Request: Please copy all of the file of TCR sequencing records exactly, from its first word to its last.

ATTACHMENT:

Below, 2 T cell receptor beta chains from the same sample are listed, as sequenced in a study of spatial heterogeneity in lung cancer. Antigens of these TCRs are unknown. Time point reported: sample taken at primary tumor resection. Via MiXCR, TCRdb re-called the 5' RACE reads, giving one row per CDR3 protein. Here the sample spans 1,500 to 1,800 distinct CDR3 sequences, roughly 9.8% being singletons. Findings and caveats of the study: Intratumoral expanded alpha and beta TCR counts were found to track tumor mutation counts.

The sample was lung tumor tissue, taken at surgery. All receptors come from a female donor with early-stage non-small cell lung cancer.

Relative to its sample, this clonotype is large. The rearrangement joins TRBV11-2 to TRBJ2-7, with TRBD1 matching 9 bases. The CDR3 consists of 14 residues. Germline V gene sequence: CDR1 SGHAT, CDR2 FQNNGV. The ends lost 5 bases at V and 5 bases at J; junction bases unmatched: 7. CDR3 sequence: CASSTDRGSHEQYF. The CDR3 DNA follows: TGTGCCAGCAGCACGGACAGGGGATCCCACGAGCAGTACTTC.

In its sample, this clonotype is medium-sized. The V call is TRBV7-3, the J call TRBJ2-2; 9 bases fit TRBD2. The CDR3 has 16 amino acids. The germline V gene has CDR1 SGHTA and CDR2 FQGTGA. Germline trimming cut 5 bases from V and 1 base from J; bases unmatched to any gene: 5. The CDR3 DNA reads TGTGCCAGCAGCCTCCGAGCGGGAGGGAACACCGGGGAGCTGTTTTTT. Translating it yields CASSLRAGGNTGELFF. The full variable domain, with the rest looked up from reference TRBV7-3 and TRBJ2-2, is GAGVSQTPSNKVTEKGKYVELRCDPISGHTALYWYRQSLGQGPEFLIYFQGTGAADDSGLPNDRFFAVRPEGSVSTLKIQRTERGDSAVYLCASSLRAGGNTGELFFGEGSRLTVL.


Below, 2 T cell receptor beta chains from the same sample are listed, as sequenced in a study of spatial heterogeneity in lung cancer. Antigens of these TCRs are unknown. Time point reported: sample taken at primary tumor resection. Via MiXCR, TCRdb re-called the 5' RACE reads, giving one row per CDR3 protein. Here the sample spans 1,500 to 1,800 distinct CDR3 sequences, roughly 9.8% being singletons. Findings and caveats of the study: Intratumoral expanded alpha and beta TCR counts were found to track tumor mutation counts.

The sample was lung tumor tissue, taken at surgery. All receptors come from a female donor with early-stage non-small cell lung cancer.

Relative to its sample, this clonotype is large. The rearrangement joins TRBV11-2 to TRBJ2-7, with TRBD1 matching 9 bases. The CDR3 consists of 14 residues. Germline V gene sequence: CDR1 SGHAT, CDR2 FQNNGV. The ends lost 5 bases at V and 5 bases at J; junction bases unmatched: 7. CDR3 sequence: CASSTDRGSHEQYF. The CDR3 DNA follows: TGTGCCAGCAGCACGGACAGGGGATCCCACGAGCAGTACTTC.

In its sample, this clonotype is medium-sized. The V call is TRBV7-3, the J call TRBJ2-2; 9 bases fit TRBD2. The CDR3 has 16 amino acids. The germline V gene has CDR1 SGHTA and CDR2 FQGTGA. Germline trimming cut 5 bases from V and 1 base from J; bases unmatched to any gene: 5. The CDR3 DNA reads TGTGCCAGCAGCCTCCGAGCGGGAGGGAACACCGGGGAGCTGTTTTTT. Translating it yields CASSLRAGGNTGELFF. The full variable domain, with the rest looked up from reference TRBV7-3 and TRBJ2-2, is GAGVSQTPSNKVTEKGKYVELRCDPISGHTALYWYRQSLGQGPEFLIYFQGTGAADDSGLPNDRFFAVRPEGSVSTLKIQRTERGDSAVYLCASSLRAGGNTGELFFGEGSRLTVL.